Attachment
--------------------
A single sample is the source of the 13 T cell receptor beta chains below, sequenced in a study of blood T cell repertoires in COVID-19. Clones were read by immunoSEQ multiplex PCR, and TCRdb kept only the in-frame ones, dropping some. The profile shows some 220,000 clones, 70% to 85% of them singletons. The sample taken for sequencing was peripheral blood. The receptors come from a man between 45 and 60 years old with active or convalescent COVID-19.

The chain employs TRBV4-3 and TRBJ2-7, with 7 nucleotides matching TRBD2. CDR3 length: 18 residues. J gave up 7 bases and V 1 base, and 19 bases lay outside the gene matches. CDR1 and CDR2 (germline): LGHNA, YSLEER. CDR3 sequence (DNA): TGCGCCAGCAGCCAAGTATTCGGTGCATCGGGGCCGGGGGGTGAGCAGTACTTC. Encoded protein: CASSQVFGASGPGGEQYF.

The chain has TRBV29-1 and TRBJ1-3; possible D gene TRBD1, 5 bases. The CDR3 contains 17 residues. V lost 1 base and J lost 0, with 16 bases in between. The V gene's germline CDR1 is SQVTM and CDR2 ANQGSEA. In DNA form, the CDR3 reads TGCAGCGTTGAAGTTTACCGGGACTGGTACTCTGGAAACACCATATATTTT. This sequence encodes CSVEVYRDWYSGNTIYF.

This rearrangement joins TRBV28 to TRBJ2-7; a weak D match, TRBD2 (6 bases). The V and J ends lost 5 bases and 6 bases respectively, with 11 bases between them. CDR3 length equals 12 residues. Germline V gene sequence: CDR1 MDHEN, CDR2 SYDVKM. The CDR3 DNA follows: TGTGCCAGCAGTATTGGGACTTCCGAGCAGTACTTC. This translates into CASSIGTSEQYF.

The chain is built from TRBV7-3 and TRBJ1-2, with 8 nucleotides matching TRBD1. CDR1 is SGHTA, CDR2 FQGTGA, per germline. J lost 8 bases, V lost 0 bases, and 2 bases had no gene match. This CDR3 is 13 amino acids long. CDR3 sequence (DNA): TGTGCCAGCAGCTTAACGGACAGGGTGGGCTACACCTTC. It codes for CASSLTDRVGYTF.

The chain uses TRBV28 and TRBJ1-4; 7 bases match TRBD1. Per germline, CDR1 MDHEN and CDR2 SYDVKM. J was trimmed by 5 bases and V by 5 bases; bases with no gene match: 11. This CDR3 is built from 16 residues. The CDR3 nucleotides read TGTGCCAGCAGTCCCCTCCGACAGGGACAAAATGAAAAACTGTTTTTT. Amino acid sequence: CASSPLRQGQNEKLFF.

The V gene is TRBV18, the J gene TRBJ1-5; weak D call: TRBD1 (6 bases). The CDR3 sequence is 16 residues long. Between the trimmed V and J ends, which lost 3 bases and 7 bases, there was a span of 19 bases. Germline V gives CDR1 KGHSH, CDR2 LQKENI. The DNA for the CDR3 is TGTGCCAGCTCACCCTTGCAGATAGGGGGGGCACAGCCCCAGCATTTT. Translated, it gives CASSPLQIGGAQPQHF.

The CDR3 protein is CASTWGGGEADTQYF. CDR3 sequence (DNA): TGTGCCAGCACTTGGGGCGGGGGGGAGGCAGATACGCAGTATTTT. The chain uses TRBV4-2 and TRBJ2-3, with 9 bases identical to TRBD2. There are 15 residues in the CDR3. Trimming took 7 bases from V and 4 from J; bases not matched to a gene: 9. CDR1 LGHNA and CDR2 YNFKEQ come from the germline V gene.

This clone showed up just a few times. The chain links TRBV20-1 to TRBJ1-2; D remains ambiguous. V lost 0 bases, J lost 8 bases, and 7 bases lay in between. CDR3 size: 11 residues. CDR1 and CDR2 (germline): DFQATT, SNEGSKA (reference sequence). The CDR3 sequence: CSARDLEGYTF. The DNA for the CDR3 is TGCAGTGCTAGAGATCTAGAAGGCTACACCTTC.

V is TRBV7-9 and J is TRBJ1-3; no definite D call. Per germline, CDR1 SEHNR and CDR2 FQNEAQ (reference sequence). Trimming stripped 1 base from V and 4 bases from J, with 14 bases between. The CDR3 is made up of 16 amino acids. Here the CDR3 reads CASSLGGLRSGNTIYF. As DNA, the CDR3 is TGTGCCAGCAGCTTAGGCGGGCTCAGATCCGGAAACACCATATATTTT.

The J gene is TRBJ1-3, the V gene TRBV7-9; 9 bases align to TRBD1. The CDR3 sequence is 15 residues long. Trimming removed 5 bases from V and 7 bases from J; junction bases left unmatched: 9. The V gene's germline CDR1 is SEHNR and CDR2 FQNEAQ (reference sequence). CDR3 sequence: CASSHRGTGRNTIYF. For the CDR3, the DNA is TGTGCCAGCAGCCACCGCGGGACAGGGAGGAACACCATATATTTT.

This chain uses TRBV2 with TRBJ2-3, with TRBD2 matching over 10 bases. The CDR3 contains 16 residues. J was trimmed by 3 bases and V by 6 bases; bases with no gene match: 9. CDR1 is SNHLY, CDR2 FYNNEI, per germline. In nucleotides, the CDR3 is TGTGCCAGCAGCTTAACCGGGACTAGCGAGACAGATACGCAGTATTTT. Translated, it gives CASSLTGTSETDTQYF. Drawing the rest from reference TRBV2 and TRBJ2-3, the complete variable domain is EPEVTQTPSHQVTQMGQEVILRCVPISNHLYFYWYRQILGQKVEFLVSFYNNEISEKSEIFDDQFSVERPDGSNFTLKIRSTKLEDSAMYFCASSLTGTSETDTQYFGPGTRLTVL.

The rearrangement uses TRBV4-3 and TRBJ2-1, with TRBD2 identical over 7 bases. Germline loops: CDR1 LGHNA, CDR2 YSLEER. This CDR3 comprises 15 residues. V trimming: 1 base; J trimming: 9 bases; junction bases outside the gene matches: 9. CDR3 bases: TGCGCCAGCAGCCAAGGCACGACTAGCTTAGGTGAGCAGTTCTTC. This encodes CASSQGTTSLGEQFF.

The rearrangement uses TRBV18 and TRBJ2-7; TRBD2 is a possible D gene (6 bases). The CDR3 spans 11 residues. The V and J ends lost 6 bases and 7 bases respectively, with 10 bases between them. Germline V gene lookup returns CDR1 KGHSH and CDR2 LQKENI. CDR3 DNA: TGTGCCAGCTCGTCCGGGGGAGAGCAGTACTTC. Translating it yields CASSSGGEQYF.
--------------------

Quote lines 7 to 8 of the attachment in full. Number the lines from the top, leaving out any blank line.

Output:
The V gene is TRBV18, the J gene TRBJ1-5; weak D call: TRBD1 (6 bases). The CDR3 sequence is 16 residues long. Between the trimmed V and J ends, which lost 3 bases and 7 bases, there was a span of 19 bases. Germline V gives CDR1 KGHSH, CDR2 LQKENI. The DNA for the CDR3 is TGTGCCAGCTCACCCTTGCAGATAGGGGGGGCACAGCCCCAGCATTTT. Translated, it gives CASSPLQIGGAQPQHF.

The CDR3 protein is CASTWGGGEADTQYF. CDR3 sequence (DNA): TGTGCCAGCACTTGGGGCGGGGGGGAGGCAGATACGCAGTATTTT. The chain uses TRBV4-2 and TRBJ2-3, with 9 bases identical to TRBD2. There are 15 residues in the CDR3. Trimming took 7 bases from V and 4 from J; bases not matched to a gene: 9. CDR1 LGHNA and CDR2 YNFKEQ come from the germline V gene.